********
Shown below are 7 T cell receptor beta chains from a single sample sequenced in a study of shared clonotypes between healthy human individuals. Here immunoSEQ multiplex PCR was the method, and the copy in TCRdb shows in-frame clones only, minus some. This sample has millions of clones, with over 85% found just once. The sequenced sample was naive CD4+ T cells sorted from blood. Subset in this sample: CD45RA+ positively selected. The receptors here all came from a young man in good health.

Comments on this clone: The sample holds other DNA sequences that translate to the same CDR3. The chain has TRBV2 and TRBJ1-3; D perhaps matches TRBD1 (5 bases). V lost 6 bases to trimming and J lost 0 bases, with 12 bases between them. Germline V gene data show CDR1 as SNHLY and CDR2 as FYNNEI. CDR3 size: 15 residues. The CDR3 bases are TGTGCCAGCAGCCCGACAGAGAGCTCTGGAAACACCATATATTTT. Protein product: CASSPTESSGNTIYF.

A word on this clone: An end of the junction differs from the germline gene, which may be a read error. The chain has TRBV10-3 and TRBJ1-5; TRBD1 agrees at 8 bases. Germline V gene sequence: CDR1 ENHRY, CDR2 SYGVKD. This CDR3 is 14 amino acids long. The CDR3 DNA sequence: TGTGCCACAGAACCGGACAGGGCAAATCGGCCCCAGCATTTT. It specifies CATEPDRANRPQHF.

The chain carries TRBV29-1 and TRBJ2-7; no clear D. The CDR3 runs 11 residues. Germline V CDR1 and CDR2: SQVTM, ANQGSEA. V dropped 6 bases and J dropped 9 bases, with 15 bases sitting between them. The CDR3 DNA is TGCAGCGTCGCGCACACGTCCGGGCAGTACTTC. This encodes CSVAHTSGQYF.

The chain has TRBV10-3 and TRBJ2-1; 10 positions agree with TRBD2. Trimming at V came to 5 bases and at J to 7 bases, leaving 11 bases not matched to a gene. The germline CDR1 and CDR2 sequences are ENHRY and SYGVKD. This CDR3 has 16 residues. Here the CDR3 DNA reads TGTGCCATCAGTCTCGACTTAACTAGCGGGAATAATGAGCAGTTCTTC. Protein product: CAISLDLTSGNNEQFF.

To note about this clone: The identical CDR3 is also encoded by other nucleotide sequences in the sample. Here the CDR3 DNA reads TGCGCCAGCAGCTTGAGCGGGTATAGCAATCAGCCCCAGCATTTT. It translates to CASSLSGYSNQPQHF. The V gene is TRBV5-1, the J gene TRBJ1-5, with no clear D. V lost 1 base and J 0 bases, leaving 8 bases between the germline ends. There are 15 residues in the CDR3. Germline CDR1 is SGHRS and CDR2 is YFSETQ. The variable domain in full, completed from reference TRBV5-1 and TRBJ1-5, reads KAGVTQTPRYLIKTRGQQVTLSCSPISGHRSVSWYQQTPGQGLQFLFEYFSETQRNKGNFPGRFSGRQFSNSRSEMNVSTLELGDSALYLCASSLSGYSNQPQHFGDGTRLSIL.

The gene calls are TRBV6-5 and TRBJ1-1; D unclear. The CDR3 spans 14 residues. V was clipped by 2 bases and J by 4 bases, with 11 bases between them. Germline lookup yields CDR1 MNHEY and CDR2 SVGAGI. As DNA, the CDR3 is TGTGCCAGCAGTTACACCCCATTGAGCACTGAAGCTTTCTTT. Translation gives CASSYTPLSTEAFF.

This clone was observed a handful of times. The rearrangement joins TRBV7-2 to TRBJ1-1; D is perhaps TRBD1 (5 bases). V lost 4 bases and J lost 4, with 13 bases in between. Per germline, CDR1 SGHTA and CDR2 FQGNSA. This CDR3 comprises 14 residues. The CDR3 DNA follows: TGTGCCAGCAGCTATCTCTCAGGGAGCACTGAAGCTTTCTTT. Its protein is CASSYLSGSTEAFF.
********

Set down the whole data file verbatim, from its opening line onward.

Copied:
Shown below are 7 T cell receptor beta chains from a single sample sequenced in a study of shared clonotypes between healthy human individuals. Here immunoSEQ multiplex PCR was the method, and the copy in TCRdb shows in-frame clones only, minus some. This sample has millions of clones, with over 85% found just once. The sequenced sample was naive CD4+ T cells sorted from blood. Subset in this sample: CD45RA+ positively selected. The receptors here all came from a young man in good health.

Comments on this clone: The sample holds other DNA sequences that translate to the same CDR3. The chain has TRBV2 and TRBJ1-3; D perhaps matches TRBD1 (5 bases). V lost 6 bases to trimming and J lost 0 bases, with 12 bases between them. Germline V gene data show CDR1 as SNHLY and CDR2 as FYNNEI. CDR3 size: 15 residues. The CDR3 bases are TGTGCCAGCAGCCCGACAGAGAGCTCTGGAAACACCATATATTTT. Protein product: CASSPTESSGNTIYF.

A word on this clone: An end of the junction differs from the germline gene, which may be a read error. The chain has TRBV10-3 and TRBJ1-5; TRBD1 agrees at 8 bases. Germline V gene sequence: CDR1 ENHRY, CDR2 SYGVKD. This CDR3 is 14 amino acids long. The CDR3 DNA sequence: TGTGCCACAGAACCGGACAGGGCAAATCGGCCCCAGCATTTT. It specifies CATEPDRANRPQHF.

The chain carries TRBV29-1 and TRBJ2-7; no clear D. The CDR3 runs 11 residues. Germline V CDR1 and CDR2: SQVTM, ANQGSEA. V dropped 6 bases and J dropped 9 bases, with 15 bases sitting between them. The CDR3 DNA is TGCAGCGTCGCGCACACGTCCGGGCAGTACTTC. This encodes CSVAHTSGQYF.

The chain has TRBV10-3 and TRBJ2-1; 10 positions agree with TRBD2. Trimming at V came to 5 bases and at J to 7 bases, leaving 11 bases not matched to a gene. The germline CDR1 and CDR2 sequences are ENHRY and SYGVKD. This CDR3 has 16 residues. Here the CDR3 DNA reads TGTGCCATCAGTCTCGACTTAACTAGCGGGAATAATGAGCAGTTCTTC. Protein product: CAISLDLTSGNNEQFF.

To note about this clone: The identical CDR3 is also encoded by other nucleotide sequences in the sample. Here the CDR3 DNA reads TGCGCCAGCAGCTTGAGCGGGTATAGCAATCAGCCCCAGCATTTT. It translates to CASSLSGYSNQPQHF. The V gene is TRBV5-1, the J gene TRBJ1-5, with no clear D. V lost 1 base and J 0 bases, leaving 8 bases between the germline ends. There are 15 residues in the CDR3. Germline CDR1 is SGHRS and CDR2 is YFSETQ. The variable domain in full, completed from reference TRBV5-1 and TRBJ1-5, reads KAGVTQTPRYLIKTRGQQVTLSCSPISGHRSVSWYQQTPGQGLQFLFEYFSETQRNKGNFPGRFSGRQFSNSRSEMNVSTLELGDSALYLCASSLSGYSNQPQHFGDGTRLSIL.

The gene calls are TRBV6-5 and TRBJ1-1; D unclear. The CDR3 spans 14 residues. V was clipped by 2 bases and J by 4 bases, with 11 bases between them. Germline lookup yields CDR1 MNHEY and CDR2 SVGAGI. As DNA, the CDR3 is TGTGCCAGCAGTTACACCCCATTGAGCACTGAAGCTTTCTTT. Translation gives CASSYTPLSTEAFF.

This clone was observed a handful of times. The rearrangement joins TRBV7-2 to TRBJ1-1; D is perhaps TRBD1 (5 bases). V lost 4 bases and J lost 4, with 13 bases in between. Per germline, CDR1 SGHTA and CDR2 FQGNSA. This CDR3 comprises 14 residues. The CDR3 DNA follows: TGTGCCAGCAGCTATCTCTCAGGGAGCACTGAAGCTTTCTTT. Its protein is CASSYLSGSTEAFF.